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Joined: Oct 29, 2007
Posts: 26

PostPosted: Tue Apr 15, 2008 4:55 am    Post subject: Reply with quote

New CIO forced through a mainframe patch from his former employer (IBM) over the objections of not only the Change Manager but also the Mainframe Support Team because the patch had not been tested.

Patch brought down the mainframe... luckily it was inside the maintenance window on a Saturday night so they were able to recover. CIO then forces through a quick and dirty fix from IBM to the patch on Sunday afternoon again over the objections of all involved. Result was that the mainframe is knocked out for 3 business days for a Fortune 100 insurance company.

Blame fell on the IT organization as a whole for failing to meet our customer's availability service levels while the CIO was not held accountable for any of the error. He used the situation to highlight inadequacies within our disaster recovery processes to gain a bonus from the board of directors!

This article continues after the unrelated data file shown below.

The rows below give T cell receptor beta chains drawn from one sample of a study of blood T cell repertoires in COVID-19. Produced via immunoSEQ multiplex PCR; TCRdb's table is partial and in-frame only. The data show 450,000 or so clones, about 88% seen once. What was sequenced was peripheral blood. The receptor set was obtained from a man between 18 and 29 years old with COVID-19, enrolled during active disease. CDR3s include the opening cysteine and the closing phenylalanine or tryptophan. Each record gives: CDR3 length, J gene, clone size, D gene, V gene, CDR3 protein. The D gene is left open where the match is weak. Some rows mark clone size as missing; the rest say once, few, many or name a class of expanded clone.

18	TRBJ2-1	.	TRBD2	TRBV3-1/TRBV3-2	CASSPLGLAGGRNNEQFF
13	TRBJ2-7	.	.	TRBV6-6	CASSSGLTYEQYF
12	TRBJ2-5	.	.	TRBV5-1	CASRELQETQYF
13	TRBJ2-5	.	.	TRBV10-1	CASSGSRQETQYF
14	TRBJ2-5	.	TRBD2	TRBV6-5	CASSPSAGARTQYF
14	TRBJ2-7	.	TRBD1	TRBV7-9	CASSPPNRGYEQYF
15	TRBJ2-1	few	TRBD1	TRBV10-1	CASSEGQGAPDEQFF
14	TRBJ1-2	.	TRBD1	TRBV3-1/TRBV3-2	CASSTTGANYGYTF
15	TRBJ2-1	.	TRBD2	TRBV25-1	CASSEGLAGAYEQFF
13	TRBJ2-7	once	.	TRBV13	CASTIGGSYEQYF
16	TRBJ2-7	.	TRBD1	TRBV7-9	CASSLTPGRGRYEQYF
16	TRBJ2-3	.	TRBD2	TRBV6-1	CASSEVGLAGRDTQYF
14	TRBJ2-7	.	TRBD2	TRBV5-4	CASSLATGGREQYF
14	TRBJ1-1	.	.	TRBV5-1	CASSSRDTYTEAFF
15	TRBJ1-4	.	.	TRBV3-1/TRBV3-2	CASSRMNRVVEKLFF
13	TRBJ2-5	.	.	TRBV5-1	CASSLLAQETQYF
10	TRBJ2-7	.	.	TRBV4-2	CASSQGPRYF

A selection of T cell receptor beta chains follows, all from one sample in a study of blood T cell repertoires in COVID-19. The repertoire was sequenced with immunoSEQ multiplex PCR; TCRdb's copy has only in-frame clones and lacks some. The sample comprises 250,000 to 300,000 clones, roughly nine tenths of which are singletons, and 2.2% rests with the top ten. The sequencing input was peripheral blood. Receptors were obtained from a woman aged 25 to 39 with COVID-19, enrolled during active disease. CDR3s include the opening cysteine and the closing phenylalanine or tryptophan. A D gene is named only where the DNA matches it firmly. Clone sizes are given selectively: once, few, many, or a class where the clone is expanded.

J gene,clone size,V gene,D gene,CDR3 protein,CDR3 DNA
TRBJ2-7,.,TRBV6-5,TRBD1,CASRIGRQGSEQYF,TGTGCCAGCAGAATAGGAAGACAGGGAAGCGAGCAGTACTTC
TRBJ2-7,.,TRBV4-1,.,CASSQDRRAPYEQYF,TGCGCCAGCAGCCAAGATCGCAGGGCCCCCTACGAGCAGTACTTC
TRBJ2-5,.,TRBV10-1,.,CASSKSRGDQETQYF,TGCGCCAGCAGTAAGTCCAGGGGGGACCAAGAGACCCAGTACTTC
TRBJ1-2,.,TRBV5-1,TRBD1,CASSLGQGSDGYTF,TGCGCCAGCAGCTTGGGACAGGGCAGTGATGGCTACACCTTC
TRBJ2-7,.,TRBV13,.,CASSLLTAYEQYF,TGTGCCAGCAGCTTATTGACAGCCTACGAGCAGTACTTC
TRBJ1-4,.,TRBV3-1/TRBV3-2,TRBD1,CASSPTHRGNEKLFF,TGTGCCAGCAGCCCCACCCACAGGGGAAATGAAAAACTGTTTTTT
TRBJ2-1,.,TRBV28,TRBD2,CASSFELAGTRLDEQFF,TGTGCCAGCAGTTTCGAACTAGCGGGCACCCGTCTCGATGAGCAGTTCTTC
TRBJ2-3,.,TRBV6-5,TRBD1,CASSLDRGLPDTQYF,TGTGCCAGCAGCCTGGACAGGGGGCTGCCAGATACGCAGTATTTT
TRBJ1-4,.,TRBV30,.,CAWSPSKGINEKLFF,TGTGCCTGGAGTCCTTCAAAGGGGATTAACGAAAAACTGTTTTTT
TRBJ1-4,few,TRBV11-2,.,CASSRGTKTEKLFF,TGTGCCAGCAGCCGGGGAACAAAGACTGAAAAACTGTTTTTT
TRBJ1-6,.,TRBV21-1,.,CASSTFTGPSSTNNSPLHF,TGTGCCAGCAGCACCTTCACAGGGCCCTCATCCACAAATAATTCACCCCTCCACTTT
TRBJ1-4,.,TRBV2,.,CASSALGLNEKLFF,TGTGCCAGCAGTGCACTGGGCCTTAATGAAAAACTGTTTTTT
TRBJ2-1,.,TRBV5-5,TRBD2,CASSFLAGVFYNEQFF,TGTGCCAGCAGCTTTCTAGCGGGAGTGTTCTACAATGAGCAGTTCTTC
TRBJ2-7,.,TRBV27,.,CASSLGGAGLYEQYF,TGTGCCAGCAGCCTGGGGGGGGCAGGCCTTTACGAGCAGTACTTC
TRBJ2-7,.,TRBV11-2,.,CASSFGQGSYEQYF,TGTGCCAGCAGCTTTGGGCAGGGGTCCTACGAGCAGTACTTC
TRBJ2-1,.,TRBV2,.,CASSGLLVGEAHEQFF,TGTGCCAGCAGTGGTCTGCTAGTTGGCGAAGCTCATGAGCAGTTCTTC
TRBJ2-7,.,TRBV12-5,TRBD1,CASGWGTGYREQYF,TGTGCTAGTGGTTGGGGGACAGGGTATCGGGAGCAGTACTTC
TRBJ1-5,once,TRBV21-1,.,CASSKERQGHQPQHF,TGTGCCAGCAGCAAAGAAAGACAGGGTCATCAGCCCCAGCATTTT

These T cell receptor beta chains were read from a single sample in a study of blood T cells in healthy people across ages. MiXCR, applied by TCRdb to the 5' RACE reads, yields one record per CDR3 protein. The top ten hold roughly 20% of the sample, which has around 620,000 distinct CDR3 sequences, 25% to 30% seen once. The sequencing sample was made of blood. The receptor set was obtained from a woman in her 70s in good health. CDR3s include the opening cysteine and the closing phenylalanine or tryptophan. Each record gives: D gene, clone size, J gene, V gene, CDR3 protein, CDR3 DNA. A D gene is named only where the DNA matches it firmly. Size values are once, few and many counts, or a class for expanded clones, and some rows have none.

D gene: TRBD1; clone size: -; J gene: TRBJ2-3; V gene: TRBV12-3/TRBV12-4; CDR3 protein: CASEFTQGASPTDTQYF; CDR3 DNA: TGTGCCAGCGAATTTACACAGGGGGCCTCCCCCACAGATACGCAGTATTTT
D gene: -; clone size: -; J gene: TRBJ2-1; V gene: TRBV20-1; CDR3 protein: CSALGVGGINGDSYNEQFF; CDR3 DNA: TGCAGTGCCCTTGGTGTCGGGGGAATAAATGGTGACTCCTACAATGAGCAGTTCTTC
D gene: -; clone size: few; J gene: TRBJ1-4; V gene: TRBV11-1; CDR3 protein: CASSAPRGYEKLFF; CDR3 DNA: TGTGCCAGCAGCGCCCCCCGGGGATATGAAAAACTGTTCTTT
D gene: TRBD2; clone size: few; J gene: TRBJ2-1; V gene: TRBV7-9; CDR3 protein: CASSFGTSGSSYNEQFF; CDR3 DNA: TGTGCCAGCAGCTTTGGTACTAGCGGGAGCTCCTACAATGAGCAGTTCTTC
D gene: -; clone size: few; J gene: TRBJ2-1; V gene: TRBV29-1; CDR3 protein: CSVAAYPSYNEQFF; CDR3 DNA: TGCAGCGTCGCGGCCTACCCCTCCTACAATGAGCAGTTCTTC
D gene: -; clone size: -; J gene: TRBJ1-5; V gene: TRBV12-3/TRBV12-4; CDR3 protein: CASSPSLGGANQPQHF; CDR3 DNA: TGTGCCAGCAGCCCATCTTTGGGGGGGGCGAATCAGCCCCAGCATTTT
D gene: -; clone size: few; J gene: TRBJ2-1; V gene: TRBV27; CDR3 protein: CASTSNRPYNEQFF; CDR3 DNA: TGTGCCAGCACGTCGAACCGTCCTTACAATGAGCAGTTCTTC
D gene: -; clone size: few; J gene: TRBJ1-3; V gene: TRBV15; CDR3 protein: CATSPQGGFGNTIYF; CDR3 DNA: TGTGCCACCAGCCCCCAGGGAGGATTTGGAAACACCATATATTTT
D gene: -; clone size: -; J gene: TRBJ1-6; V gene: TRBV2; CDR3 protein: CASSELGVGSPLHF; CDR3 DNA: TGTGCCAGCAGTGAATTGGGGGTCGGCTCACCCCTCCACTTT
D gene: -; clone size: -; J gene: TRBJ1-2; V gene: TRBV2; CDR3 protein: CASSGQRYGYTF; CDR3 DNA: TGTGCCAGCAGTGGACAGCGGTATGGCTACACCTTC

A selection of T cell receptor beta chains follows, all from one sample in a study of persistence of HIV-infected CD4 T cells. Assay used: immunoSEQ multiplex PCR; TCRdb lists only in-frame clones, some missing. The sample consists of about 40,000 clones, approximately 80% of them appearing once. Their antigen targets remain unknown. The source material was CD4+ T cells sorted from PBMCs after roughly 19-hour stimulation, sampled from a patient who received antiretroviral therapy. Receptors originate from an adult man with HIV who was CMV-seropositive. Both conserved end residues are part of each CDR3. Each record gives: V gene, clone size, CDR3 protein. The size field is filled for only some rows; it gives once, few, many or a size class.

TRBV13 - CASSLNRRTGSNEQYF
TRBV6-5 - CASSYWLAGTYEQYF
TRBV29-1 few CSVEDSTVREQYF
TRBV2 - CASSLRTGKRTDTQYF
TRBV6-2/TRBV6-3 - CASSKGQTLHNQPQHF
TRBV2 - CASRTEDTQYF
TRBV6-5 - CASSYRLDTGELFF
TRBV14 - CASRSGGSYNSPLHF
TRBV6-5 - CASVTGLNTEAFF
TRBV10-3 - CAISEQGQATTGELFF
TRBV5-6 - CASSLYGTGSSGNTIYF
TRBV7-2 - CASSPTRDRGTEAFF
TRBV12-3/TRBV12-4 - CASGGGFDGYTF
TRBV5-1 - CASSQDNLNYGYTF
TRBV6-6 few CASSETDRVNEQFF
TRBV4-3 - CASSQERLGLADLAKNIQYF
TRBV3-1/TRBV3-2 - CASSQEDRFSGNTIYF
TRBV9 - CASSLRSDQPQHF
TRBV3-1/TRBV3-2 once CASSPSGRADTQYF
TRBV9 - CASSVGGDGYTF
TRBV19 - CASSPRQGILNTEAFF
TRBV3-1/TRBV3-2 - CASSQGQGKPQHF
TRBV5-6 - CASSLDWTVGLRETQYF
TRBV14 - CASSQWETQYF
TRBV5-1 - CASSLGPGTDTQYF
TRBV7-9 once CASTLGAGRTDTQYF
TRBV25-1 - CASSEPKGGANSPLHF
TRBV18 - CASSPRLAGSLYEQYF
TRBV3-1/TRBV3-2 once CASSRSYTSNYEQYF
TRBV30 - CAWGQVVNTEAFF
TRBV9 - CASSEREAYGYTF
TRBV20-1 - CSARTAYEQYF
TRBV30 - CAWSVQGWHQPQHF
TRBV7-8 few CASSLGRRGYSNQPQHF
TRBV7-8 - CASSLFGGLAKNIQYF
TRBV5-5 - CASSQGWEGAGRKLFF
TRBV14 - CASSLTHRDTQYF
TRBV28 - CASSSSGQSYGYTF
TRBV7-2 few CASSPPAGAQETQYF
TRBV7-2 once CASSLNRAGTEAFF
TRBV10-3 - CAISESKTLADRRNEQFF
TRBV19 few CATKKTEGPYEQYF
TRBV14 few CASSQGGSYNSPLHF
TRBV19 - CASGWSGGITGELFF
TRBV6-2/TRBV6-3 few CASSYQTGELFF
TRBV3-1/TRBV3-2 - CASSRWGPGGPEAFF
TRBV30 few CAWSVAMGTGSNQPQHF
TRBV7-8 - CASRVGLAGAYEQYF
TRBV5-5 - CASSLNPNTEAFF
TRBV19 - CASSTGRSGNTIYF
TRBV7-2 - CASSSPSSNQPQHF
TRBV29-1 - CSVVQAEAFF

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Doober
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Joined: Apr 04, 2008
Posts: 30

PostPosted: Tue Apr 15, 2008 6:38 am    Post subject: Reply with quote

OhioScott wrote:
Blame fell on the IT organization as a whole for failing to meet our customer's availability service levels while the CIO was not held accountable for any of the error. He used the situation to highlight inadequacies within our disaster recovery processes to gain a bonus from the board of directors!


What an insufferable prick! Our CIO has been a champion of every process improvement our organization has seen for the last 5 years. There's nothing in our organization (process wise) that he hasn't lead by example. Lamentably, he's leaving our organization in a few weeks to try a new industry. I pray we get someone even half as competant, and not one of these Scourge-Of-Reason dingbats you guys landed under. Sad
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DYbeach
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Joined: May 25, 2008
Posts: 413
Location: Sydney, Australia

PostPosted: Fri Jun 20, 2008 4:35 pm    Post subject: Reply with quote

UrgentJensen wrote:
Morning,